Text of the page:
Jetting around Europe is a good compromise for this episode, at least. With Guillermo out on a mission to collect dirt from the vampires’ respective homelands so they can slumber—I get it, I can’t pull an all-nighter anymore either—we’re left to explore what begins as a series of character-specific storylines before coming together in what I must say, having just re-watched the movie a couple of months ago, is a very Ocean’s Eleven fashion. If you recall, the vampires’ neighbor Sean has the world’s largest collection of Ocean’s Twelve memorabilia. But if you’re in a casino you’ve got to go with the original, am I right? And that’s what goes down when the vampires accompany Sean and his wife on a trip to renew their vows at the Monaco Grand.
For the most part, the vampires seem to have gotten over their desire to eat their neighbors—particularly Laszlo, who has a rare bout of conscience after borrowing Sean’s Patrick Ewing commemorative MasterCard to pay for Guillermo’s emergency soil-harvesting expedition. So far on season three, Laszlo has been gloomy and distant, but the prospect of going to a “mecca of the depraved” seems to have perked the randy old coot right up. Matt Berry’s baritone was booming, which is always a delight, and the interplay between Matt Berry and Natasia Demetriou in this episode was excellent. Two highlights: the little faces they made while talking about their love of coitus at the dinner table, and Demetriou stumbling in the background as Berry confirmed that Frank Sinatra had indeed been transformed into a Chinese chap sometime in the past 60 years. I love Nadja and Laszlo’s love, and it made me happy to see them having fun together this week. Ring a ding-ding!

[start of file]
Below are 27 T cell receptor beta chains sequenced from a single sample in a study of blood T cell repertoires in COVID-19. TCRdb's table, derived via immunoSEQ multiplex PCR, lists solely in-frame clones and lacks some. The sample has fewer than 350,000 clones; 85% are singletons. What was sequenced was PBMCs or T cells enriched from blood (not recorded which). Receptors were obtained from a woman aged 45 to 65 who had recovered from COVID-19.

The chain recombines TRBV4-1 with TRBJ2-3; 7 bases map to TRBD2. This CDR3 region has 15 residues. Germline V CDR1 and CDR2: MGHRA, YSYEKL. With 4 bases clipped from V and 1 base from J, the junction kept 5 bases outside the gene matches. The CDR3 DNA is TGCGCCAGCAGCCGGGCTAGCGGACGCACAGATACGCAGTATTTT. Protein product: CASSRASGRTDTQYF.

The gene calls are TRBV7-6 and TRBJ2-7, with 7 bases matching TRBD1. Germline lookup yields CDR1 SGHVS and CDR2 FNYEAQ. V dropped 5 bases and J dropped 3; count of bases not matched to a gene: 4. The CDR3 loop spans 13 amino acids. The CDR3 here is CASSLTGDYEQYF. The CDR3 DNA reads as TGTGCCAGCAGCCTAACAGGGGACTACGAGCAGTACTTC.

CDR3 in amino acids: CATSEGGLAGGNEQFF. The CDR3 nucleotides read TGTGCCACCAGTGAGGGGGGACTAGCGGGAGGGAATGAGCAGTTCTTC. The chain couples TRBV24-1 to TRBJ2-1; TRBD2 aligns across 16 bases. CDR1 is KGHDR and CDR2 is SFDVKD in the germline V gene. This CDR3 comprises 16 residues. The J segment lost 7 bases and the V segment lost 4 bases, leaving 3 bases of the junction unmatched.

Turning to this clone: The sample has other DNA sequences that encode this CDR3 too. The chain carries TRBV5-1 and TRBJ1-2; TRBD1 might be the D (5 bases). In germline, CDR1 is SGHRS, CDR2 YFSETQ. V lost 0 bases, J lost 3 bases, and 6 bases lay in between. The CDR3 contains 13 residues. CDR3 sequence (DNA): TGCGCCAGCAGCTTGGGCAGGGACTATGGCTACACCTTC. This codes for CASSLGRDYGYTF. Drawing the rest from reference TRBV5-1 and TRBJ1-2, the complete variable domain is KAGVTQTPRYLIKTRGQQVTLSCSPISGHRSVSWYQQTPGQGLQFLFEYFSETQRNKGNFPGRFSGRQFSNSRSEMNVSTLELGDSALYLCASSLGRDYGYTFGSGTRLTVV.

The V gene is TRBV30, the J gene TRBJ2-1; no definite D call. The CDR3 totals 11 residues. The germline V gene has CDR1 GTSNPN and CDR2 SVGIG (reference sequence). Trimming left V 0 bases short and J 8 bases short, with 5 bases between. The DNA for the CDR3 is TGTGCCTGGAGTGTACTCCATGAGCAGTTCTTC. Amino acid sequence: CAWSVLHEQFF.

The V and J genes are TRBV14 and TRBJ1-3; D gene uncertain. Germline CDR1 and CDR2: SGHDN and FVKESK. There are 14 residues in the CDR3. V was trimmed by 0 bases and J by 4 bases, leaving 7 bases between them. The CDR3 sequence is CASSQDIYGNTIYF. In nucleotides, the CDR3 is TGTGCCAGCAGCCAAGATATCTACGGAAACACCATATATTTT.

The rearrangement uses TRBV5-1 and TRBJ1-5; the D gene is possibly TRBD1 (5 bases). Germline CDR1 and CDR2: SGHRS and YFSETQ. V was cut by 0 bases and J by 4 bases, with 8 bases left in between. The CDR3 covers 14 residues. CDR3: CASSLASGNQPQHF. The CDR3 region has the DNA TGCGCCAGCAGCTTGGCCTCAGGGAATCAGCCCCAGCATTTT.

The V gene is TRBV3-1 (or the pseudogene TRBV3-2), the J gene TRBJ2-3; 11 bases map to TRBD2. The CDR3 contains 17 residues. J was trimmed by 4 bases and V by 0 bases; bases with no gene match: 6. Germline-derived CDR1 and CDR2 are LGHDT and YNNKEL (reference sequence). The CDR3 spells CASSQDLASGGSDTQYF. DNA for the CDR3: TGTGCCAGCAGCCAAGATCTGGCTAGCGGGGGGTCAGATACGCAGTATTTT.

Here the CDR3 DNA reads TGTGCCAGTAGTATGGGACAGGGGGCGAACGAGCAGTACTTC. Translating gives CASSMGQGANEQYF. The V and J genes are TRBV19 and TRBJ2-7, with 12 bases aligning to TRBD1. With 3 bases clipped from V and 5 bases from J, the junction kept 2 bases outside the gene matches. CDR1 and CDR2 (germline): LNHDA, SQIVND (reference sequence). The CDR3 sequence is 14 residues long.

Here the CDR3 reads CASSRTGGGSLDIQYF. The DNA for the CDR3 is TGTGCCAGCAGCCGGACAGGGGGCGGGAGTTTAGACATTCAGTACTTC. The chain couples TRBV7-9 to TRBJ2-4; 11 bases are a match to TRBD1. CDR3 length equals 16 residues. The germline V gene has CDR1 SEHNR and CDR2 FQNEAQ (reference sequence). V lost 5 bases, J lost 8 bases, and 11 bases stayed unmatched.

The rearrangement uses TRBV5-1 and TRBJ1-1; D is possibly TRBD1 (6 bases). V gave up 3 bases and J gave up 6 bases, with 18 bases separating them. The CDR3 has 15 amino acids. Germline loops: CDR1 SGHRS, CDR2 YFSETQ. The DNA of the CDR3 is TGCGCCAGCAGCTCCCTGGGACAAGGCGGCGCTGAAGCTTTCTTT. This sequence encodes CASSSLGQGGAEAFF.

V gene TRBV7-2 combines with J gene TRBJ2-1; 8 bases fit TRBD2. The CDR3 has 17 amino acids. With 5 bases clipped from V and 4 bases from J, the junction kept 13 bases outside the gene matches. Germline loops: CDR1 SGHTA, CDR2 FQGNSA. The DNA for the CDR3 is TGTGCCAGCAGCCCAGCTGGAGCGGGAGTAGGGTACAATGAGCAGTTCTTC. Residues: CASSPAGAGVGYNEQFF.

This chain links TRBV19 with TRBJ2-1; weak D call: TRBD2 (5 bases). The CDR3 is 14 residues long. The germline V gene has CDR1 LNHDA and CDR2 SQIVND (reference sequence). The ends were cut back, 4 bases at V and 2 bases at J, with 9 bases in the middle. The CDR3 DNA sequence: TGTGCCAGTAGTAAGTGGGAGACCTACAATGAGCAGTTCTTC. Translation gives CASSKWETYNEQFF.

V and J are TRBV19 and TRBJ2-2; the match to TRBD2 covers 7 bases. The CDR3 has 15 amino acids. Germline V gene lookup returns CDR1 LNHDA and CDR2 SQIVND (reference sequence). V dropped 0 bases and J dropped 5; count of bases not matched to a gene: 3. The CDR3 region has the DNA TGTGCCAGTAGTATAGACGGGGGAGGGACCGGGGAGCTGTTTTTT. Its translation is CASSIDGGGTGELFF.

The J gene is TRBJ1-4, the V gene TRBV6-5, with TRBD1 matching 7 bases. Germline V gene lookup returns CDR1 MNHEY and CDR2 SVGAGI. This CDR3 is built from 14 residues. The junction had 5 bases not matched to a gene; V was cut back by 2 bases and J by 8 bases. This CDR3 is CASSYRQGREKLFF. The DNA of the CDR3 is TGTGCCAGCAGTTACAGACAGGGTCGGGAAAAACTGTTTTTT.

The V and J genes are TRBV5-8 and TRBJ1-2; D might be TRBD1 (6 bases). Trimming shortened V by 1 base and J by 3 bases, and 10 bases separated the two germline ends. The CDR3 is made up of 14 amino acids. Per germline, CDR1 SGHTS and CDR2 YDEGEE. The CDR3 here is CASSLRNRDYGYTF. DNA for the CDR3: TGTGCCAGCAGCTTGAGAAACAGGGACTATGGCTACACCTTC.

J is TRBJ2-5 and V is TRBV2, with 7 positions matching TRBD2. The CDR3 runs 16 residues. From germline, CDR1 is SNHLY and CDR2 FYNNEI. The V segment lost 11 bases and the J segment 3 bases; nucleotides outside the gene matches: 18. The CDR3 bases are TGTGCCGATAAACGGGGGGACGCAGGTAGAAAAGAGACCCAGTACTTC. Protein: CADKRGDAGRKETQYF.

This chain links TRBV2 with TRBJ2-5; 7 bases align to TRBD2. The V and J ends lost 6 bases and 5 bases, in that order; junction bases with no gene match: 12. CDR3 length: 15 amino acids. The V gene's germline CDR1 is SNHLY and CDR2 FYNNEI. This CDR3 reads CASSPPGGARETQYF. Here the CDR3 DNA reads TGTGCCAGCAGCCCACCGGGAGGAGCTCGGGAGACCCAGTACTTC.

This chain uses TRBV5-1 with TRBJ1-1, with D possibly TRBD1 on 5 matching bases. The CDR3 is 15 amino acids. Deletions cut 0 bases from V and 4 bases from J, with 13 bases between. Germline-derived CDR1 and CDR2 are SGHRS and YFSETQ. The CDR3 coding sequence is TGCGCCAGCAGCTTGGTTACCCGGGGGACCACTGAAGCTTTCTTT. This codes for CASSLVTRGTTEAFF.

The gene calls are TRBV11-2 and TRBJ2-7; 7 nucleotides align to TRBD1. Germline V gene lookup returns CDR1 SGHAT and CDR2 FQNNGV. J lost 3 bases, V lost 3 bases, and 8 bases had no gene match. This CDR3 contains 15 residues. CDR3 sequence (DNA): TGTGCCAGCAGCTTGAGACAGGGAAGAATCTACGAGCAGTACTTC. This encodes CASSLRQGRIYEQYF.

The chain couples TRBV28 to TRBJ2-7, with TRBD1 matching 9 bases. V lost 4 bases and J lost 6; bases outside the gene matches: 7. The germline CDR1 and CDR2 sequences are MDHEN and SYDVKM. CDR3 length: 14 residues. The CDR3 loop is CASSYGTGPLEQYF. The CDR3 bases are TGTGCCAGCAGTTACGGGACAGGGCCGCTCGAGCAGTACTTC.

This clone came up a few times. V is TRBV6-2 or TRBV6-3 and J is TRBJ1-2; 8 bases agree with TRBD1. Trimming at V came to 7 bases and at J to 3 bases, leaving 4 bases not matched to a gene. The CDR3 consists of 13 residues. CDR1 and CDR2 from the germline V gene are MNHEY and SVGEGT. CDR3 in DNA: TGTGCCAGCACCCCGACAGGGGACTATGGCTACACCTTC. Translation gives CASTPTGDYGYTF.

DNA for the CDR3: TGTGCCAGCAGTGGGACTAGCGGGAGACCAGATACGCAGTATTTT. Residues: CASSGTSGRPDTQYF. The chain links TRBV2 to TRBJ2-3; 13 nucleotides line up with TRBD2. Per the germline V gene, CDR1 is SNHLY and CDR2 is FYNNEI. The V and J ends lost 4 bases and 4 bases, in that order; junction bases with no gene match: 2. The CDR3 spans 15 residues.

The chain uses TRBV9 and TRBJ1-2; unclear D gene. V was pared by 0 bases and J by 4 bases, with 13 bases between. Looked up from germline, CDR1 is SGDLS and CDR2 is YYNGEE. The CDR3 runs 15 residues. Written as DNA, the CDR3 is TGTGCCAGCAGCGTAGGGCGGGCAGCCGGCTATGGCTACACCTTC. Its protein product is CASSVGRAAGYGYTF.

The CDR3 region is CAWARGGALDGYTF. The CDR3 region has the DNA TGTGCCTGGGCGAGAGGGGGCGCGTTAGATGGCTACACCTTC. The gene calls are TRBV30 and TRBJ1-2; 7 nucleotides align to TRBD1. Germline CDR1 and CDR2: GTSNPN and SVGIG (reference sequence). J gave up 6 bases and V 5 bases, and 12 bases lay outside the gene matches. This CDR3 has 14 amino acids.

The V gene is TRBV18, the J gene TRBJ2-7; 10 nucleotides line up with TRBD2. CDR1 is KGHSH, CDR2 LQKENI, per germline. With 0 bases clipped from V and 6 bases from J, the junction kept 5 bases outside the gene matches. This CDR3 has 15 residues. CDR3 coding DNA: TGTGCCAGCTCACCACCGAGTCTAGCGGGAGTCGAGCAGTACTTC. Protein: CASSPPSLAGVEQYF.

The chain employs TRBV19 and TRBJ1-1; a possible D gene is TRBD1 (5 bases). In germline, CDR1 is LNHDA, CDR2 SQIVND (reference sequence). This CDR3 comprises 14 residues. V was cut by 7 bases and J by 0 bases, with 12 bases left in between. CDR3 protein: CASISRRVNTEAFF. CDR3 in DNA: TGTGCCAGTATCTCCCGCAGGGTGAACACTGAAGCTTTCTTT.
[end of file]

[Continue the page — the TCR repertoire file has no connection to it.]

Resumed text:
The fact that no one notices that the vampires are deteriorating physically and mentally because the symptoms are similar to a human getting falling-down drunk was another clever touch, as was Colin humming along with the casino infomercial on the hotel TV. Nandor’s existential crisis—of course Colin reveled in bumming him out—fits in with his arc this season, as does Guillermo’s whirlwind tour as we discussed above. All in all, an excellent half-hour of television, with inspired storylines and character details that give it great rewatch value. (I’ve already watched it twice.)